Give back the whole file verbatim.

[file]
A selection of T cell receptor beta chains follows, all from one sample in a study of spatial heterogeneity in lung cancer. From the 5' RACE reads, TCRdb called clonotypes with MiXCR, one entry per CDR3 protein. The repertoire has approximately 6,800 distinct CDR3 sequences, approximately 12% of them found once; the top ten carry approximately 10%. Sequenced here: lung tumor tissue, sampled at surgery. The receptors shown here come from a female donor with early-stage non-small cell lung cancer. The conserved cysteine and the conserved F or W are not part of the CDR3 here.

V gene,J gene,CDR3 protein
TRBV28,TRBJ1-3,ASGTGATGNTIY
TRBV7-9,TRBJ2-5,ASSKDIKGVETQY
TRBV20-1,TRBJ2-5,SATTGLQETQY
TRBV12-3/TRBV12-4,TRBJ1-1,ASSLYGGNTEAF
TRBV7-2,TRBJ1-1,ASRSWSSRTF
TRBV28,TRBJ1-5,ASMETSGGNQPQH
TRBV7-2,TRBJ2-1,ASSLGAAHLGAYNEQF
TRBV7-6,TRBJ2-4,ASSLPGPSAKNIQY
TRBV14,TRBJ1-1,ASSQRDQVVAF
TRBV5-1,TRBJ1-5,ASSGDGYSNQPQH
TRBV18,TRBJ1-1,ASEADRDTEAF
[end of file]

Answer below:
A selection of T cell receptor beta chains follows, all from one sample in a study of spatial heterogeneity in lung cancer. From the 5' RACE reads, TCRdb called clonotypes with MiXCR, one entry per CDR3 protein. The repertoire has approximately 6,800 distinct CDR3 sequences, approximately 12% of them found once; the top ten carry approximately 10%. Sequenced here: lung tumor tissue, sampled at surgery. The receptors shown here come from a female donor with early-stage non-small cell lung cancer. The conserved cysteine and the conserved F or W are not part of the CDR3 here.

V gene,J gene,CDR3 protein
TRBV28,TRBJ1-3,ASGTGATGNTIY
TRBV7-9,TRBJ2-5,ASSKDIKGVETQY
TRBV20-1,TRBJ2-5,SATTGLQETQY
TRBV12-3/TRBV12-4,TRBJ1-1,ASSLYGGNTEAF
TRBV7-2,TRBJ1-1,ASRSWSSRTF
TRBV28,TRBJ1-5,ASMETSGGNQPQH
TRBV7-2,TRBJ2-1,ASSLGAAHLGAYNEQF
TRBV7-6,TRBJ2-4,ASSLPGPSAKNIQY
TRBV14,TRBJ1-1,ASSQRDQVVAF
TRBV5-1,TRBJ1-5,ASSGDGYSNQPQH
TRBV18,TRBJ1-1,ASEADRDTEAF